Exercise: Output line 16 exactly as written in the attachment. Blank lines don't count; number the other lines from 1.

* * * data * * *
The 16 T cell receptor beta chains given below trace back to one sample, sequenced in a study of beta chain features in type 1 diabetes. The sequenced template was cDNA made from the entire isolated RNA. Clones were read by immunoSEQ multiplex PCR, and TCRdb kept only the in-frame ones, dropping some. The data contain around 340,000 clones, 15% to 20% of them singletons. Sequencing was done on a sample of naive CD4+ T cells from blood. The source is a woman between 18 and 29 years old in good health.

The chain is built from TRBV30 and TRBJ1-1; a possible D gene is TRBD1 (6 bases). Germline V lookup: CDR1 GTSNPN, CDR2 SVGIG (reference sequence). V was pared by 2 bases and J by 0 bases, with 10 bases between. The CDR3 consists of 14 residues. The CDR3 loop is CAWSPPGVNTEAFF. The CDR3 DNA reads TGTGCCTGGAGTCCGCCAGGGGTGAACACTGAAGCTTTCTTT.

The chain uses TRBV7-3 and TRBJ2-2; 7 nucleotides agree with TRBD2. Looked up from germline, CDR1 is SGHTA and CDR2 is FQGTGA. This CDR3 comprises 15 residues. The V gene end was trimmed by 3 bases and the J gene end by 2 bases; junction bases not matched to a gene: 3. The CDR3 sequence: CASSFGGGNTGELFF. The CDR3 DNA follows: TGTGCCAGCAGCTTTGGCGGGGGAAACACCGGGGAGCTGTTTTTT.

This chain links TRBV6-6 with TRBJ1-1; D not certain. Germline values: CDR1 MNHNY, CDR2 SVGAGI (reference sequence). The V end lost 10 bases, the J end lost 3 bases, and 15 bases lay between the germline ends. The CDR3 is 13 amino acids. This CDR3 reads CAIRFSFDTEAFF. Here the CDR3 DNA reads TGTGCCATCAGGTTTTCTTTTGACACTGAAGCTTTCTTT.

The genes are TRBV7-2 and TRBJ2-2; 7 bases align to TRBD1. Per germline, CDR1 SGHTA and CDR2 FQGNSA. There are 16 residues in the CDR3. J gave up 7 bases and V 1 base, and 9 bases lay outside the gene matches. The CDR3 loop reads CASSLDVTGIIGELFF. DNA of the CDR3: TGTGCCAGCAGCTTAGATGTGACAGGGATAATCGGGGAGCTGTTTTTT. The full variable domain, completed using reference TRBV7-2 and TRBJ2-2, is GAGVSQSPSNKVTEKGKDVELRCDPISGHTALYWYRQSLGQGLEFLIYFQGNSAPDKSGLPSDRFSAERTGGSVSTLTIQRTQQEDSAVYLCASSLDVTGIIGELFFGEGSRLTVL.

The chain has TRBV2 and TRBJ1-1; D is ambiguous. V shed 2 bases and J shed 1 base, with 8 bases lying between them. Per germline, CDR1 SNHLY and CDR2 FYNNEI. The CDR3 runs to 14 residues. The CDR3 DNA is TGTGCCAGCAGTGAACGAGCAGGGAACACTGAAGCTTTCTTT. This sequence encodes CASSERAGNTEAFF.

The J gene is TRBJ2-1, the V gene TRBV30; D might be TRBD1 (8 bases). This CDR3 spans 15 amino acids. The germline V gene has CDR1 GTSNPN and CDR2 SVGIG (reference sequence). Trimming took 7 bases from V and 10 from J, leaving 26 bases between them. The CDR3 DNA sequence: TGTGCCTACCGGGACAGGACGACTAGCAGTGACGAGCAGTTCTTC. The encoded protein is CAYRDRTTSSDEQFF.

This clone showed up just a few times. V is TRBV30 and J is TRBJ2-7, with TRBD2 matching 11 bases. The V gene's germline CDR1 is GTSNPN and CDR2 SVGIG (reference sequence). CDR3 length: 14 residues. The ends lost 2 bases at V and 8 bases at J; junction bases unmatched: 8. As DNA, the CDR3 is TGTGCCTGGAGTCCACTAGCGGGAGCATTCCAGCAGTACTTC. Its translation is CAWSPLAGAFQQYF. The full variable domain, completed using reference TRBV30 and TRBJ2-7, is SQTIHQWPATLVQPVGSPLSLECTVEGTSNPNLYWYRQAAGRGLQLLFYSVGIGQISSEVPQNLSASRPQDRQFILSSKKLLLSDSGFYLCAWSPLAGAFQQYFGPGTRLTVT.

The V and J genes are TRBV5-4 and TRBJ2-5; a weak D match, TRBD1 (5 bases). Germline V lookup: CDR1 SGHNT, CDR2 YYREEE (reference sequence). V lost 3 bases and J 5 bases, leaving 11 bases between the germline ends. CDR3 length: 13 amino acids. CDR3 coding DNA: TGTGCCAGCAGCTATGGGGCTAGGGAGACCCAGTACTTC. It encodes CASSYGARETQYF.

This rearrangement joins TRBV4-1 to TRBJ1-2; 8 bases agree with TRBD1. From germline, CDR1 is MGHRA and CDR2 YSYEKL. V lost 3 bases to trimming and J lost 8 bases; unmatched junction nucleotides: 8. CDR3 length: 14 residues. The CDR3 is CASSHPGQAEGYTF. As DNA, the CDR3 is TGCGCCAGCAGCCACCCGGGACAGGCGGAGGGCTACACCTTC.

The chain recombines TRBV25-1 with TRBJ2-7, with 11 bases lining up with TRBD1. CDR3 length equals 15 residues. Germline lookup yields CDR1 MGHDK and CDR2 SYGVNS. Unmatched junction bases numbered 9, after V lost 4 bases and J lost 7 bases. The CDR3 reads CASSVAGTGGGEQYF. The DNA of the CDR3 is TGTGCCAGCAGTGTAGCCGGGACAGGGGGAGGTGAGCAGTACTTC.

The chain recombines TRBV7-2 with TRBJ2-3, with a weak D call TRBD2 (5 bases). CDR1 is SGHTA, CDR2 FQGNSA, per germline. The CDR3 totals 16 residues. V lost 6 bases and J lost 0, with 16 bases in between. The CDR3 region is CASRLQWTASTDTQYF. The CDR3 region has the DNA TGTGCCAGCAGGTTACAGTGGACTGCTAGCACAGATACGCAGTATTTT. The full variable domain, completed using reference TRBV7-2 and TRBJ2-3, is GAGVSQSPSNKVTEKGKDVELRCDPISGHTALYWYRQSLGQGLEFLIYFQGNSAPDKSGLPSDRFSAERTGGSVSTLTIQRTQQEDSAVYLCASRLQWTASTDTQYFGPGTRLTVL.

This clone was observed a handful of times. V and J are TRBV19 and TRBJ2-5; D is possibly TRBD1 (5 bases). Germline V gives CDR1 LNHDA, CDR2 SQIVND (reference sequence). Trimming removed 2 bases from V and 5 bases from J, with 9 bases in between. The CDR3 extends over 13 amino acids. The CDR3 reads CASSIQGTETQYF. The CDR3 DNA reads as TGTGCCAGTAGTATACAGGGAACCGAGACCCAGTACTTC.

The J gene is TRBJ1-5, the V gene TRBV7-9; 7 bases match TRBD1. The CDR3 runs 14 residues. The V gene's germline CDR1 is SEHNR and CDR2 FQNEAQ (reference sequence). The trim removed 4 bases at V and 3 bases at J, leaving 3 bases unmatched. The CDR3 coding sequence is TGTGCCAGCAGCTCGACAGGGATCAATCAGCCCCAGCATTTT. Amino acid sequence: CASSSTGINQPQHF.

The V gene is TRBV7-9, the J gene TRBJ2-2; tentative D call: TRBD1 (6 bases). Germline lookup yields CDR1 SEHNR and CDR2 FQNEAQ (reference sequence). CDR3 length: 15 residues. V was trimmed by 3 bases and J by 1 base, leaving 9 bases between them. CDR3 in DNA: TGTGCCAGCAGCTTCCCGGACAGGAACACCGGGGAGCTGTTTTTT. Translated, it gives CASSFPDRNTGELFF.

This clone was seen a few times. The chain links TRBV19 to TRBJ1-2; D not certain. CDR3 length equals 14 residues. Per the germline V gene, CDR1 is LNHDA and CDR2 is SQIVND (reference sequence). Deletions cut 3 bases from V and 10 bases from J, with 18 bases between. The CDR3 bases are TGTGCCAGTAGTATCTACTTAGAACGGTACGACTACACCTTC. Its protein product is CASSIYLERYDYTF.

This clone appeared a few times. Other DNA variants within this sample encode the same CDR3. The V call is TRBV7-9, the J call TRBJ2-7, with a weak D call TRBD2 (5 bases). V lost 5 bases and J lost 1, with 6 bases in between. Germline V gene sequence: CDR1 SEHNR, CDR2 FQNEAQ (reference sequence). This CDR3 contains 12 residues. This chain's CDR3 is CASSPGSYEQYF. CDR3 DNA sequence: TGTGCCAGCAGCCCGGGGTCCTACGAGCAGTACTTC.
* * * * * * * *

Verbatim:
This clone was seen a few times. The chain links TRBV19 to TRBJ1-2; D not certain. CDR3 length equals 14 residues. Per the germline V gene, CDR1 is LNHDA and CDR2 is SQIVND (reference sequence). Deletions cut 3 bases from V and 10 bases from J, with 18 bases between. The CDR3 bases are TGTGCCAGTAGTATCTACTTAGAACGGTACGACTACACCTTC. Its protein product is CASSIYLERYDYTF.